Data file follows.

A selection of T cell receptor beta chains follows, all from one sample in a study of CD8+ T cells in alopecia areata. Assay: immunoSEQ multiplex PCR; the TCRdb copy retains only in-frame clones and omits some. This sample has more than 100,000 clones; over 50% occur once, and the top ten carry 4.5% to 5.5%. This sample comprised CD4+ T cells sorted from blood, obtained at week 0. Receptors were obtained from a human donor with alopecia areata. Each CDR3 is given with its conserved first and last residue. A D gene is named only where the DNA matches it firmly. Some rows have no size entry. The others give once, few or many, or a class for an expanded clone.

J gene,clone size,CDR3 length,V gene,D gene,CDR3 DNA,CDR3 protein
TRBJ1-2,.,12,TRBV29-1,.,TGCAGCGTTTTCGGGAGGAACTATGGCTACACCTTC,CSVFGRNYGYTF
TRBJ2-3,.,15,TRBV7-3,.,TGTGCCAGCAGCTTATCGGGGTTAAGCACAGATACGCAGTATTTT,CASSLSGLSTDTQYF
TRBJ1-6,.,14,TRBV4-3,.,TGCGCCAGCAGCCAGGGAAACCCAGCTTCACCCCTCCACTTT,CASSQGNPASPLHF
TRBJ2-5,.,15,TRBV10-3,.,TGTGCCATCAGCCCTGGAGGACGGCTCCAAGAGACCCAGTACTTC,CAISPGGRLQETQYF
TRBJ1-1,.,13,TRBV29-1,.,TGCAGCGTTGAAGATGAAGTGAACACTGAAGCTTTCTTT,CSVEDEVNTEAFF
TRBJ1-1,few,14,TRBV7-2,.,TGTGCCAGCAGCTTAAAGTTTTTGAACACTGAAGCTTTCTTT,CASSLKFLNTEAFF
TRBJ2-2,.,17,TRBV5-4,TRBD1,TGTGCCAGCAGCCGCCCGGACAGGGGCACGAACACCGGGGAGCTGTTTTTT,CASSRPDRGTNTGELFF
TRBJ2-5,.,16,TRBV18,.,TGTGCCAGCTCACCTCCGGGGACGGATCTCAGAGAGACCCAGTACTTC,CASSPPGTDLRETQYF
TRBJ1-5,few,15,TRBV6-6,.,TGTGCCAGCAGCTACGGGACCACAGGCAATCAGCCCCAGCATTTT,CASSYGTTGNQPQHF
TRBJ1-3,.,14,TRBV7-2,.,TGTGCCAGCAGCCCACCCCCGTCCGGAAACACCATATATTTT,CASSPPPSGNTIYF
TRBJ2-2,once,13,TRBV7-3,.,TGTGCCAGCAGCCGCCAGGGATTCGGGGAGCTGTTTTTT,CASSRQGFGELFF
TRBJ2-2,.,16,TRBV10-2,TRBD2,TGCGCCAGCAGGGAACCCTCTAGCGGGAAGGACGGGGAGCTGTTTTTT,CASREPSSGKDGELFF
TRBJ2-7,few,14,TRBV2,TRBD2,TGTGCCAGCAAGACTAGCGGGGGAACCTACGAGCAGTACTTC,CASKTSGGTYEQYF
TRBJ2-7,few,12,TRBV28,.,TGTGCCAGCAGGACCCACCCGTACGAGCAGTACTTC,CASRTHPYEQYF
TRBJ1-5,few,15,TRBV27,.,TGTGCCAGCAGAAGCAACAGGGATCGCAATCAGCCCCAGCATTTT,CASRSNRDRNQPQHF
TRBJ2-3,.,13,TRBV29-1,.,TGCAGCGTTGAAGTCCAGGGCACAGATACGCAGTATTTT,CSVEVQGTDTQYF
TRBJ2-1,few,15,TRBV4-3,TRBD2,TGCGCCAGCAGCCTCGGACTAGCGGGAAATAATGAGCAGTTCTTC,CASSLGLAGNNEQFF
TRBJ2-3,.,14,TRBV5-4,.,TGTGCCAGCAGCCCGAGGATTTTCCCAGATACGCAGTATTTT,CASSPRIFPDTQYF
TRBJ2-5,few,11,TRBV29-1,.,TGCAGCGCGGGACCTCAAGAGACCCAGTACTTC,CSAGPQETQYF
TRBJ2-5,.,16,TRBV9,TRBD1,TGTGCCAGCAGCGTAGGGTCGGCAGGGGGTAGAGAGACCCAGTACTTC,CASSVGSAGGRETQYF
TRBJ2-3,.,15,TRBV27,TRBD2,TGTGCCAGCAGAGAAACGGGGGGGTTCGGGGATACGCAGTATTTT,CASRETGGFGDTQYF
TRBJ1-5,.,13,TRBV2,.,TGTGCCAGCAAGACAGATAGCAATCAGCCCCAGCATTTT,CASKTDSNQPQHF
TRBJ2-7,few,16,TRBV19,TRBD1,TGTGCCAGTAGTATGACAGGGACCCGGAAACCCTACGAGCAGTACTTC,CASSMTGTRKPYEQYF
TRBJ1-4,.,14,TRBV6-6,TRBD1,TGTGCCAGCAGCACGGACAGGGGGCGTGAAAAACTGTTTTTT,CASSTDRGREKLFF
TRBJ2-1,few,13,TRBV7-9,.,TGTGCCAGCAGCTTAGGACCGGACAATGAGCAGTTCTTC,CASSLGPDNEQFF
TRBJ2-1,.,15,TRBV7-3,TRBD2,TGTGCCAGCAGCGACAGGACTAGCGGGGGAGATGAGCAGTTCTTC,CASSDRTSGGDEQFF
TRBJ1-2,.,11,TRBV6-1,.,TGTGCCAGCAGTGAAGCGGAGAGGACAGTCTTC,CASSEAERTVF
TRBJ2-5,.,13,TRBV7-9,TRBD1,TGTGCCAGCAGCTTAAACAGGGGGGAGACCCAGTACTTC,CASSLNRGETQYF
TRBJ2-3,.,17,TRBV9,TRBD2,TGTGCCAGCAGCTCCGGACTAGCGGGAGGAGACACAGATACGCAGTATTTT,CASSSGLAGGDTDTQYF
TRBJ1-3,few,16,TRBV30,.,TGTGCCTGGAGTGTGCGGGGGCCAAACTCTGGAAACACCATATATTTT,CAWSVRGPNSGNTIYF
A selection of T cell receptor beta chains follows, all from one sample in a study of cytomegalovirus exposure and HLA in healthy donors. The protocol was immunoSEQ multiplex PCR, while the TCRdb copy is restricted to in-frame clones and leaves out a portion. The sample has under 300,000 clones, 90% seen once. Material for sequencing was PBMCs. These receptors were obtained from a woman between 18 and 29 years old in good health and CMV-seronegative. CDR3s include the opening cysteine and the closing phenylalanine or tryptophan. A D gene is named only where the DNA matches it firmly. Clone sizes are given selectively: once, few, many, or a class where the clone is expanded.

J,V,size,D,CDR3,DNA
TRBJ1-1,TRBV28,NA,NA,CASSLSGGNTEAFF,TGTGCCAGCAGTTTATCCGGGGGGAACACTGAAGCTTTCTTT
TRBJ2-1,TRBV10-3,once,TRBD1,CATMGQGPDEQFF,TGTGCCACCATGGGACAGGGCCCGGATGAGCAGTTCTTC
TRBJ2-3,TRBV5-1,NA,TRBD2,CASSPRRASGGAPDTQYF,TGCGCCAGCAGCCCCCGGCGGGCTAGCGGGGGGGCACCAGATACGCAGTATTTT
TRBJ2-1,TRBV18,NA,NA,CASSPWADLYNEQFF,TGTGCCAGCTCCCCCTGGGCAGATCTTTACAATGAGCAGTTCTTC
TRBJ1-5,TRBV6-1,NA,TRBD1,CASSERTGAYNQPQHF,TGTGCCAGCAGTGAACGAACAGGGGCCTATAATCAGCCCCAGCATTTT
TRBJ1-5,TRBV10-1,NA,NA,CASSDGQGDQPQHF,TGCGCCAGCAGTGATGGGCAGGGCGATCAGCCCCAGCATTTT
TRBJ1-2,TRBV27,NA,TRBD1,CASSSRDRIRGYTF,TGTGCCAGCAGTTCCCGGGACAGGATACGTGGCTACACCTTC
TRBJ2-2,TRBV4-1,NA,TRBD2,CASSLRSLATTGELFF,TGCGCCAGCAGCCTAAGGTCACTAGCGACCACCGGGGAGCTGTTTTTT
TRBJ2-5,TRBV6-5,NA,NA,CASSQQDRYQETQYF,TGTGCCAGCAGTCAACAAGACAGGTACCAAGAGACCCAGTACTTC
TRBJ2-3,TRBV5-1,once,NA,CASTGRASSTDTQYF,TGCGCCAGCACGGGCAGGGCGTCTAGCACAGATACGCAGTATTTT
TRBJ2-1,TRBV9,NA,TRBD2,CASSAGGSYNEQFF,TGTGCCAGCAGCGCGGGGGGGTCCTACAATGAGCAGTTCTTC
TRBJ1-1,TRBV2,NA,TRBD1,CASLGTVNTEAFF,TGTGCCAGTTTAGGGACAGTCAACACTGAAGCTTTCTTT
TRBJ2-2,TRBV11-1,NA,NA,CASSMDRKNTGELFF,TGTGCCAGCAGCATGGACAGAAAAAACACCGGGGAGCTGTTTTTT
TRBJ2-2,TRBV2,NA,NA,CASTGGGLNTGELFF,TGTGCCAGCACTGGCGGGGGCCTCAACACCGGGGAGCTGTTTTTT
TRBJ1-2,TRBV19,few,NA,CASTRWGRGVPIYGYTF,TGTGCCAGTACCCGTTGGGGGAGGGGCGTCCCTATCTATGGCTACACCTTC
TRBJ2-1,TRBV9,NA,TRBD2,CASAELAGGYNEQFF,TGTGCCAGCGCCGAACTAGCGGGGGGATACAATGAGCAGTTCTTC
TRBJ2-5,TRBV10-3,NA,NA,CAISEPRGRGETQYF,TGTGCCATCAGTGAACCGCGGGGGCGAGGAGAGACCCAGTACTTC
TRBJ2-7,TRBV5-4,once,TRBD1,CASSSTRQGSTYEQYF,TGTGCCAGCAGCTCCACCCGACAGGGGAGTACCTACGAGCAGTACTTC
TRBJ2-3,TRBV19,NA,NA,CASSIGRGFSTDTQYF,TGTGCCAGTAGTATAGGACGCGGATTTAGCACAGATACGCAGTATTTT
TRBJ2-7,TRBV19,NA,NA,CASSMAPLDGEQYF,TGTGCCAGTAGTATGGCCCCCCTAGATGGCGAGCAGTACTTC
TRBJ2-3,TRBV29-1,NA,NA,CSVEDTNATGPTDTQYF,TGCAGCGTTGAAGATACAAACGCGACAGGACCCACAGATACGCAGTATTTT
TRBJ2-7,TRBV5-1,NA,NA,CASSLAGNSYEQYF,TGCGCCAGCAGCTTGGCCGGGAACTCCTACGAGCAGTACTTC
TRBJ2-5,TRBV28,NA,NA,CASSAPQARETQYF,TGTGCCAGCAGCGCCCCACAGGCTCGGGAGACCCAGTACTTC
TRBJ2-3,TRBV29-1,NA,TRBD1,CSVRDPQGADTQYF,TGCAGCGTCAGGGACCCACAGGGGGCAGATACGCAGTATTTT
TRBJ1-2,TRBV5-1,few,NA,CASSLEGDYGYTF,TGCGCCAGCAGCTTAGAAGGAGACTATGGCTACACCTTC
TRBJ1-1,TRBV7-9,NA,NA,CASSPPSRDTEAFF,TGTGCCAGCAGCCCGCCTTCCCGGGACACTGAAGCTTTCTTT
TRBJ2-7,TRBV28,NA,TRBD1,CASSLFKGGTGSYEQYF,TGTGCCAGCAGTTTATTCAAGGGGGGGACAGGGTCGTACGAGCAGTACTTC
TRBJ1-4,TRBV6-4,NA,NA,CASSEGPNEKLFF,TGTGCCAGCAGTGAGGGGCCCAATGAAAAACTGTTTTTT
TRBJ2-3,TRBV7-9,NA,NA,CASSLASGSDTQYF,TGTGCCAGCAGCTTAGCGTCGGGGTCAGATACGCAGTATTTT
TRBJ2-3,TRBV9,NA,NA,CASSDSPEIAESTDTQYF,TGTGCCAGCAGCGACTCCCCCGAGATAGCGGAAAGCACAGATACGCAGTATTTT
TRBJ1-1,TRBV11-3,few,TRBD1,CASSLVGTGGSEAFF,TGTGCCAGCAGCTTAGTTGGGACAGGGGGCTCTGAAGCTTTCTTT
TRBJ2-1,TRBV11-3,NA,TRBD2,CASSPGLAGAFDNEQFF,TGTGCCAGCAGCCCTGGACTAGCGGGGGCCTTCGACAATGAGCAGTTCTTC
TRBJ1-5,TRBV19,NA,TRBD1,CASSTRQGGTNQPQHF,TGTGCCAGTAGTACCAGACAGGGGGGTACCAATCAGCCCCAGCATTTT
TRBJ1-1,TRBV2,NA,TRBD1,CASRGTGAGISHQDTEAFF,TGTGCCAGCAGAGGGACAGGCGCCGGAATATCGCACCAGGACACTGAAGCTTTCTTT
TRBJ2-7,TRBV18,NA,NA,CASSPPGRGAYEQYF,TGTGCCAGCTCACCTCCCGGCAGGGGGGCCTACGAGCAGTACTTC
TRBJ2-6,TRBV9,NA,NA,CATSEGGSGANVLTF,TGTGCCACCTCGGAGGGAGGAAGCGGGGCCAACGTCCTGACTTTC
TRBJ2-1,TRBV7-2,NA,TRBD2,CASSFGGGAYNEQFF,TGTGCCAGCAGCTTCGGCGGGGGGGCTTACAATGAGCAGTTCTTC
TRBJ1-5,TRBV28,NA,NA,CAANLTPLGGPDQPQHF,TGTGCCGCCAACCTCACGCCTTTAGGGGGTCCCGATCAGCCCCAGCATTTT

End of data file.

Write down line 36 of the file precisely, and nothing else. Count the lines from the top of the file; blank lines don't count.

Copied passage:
TRBJ2-1,TRBV10-3,once,TRBD1,CATMGQGPDEQFF,TGTGCCACCATGGGACAGGGCCCGGATGAGCAGTTCTTC